Free & Easy magazine
number 110 (December 2007)
Free & Easy, launched 1998, has a cult following in Western style circles. It's a thick glossy Japanese magazine. Most of it appears to be a comically detailed report on the classic and casual style of the Western male. It's difficult for us to discern particulars, though. It has the occasional and mysterious English buzzword but, as my cosmopolitan friend puts it, "it's all in funny" apart from that.
US forces dazzled us in World War II. We never got over aspects of the culture they introduced, and it got to the point where we preserved what the US neglected. Our love for rhythm & blues, rock & roll and rockabilly led to the British Invasion.
US forces dazzled Japan after World War II. The country never got over aspects of the culture their captors introduced. Japan valued ever more what the US discarded. It's got to the paradoxical point where the best US clothes are Japanese. The reproductions are artefacts themselves, and North America covets even catalogues like Free & Easy.
The past is a mythic, better country. That's what Free & Easy implies, and that's one of the reasons I love it. Steve McQueen naturally tends to figure a lot as well. I do wish I understood it all more, though. Is it a bit homoerotic? I'm not gay, just confused. A salty sea dog on a Harley is a typical photo shoot, so it's at least the pictorial celebration of a spectacular midlife crisis. The cartoon diagrams that detail outfits make me laugh. I plan to sit down a lucky Japanese girl I know and make her read several issues to me.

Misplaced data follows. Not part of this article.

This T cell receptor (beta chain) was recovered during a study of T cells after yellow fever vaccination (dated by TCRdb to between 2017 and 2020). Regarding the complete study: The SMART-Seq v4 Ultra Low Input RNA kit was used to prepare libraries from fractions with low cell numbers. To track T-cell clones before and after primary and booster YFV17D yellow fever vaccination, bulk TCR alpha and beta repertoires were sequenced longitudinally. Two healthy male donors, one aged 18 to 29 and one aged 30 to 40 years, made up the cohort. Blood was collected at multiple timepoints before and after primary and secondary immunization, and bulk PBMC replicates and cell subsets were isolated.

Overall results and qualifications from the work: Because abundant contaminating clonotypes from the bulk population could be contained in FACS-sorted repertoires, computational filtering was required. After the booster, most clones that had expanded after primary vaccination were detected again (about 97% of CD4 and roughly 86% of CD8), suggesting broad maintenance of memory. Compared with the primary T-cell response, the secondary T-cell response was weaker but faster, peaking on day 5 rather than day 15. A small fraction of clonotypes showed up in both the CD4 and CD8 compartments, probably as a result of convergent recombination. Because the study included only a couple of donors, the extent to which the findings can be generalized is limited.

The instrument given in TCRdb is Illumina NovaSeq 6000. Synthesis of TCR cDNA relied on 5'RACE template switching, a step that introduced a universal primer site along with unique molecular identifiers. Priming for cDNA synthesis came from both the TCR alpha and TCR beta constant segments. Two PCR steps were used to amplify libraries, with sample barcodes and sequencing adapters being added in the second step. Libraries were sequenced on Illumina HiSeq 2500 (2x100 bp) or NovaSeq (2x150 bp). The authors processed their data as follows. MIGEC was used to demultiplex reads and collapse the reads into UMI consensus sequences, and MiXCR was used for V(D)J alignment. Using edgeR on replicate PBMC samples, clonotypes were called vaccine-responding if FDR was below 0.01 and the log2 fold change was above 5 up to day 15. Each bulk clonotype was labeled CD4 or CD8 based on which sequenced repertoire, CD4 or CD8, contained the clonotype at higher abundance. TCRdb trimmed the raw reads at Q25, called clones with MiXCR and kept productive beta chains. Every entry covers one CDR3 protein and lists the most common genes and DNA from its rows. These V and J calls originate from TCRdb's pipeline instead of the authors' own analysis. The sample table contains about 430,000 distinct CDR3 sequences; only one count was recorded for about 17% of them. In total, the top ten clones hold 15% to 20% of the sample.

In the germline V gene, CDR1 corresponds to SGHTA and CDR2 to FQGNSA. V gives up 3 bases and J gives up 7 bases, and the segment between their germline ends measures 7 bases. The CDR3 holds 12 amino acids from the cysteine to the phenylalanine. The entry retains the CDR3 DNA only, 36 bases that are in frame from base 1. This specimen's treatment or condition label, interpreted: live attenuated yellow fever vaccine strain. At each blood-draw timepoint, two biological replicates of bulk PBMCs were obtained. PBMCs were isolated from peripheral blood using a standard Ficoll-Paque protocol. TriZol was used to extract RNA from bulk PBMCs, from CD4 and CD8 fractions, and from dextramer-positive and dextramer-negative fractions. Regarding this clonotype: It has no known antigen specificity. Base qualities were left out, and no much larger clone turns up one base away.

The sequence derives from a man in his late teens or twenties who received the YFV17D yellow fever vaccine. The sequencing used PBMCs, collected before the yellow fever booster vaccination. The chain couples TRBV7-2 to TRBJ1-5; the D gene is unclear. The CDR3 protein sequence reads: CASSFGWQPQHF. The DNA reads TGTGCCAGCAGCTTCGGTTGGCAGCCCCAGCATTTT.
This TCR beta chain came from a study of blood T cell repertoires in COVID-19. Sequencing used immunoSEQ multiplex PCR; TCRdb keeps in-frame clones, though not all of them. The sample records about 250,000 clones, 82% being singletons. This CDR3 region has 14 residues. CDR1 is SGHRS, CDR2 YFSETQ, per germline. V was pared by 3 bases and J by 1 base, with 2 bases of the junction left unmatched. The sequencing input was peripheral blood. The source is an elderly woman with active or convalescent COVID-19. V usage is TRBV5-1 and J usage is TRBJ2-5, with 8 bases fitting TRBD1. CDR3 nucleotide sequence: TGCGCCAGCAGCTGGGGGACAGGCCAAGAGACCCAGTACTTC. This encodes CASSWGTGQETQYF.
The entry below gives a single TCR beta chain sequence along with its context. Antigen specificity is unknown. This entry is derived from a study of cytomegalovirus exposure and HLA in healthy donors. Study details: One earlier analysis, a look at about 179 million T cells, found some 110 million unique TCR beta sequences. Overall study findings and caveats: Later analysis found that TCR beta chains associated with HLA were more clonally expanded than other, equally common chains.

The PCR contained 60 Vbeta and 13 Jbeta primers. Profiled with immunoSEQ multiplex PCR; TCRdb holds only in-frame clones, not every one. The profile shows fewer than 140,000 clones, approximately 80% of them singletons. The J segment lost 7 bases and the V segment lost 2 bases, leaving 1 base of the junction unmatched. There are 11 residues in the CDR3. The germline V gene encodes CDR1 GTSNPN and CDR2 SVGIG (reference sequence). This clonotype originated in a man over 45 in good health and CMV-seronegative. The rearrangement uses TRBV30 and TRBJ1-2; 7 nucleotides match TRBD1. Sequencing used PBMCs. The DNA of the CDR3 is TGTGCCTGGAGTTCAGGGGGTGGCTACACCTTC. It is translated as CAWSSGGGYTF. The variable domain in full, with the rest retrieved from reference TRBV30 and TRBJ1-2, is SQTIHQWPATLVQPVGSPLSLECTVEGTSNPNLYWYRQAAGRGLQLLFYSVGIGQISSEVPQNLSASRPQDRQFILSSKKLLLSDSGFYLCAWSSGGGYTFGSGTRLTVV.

|My Rugged 211|
Free & Easy editor Minoru Onozato put out a book last year called My Rugged 211, which features a couple of hundred of his favourite style things. (If repetition is anything to go by, rugged in the world of Free & Easy is the best English word ever.) It has genuine and intentional charm and humour in places, but it's repulsive compared to Free & Easy.
My Rugged 211 is sort of bilingual. Something's obviously lost in translation (I hate that film, by the way). The unfortunate thing is, that's only part of the problem.
Onozato explains how his childhood hero was an iconic Welsh rugby player called J.P.R. Williams. That rugby player's career, he says, is "far beyond mine". Onozato then describes himself in comparison as a humble "editor in chief ... fashion creator and ... executive officer of a listed company" (I make it sound as if there's huge amounts of text, but it's mostly photographs).
False humility aside, 50 of Onozato's 211 favourite style things are Ralph Lauren. Free & Easy also has its issues, so to speak. Both the book and the magazine have a soft spot for stupidly big four-wheel drives, and stupidly big racist Eric Clapton can turn up in the magazine.
My Rugged 211 is about £50 on eBay. The magazine upholds the belief you have to spend a good deal of effort and money to appear free and easy, that much is obvious. The current average price of a back issue on eBay is about £30. You can get the latest copy for £22.50 including postage from End Clothing, a Newcastle upon Tyne clothes shop, if you're fast. Too late, February's has gone. (If only you were in Japan, it'd be a mere ¥980/£7.50.)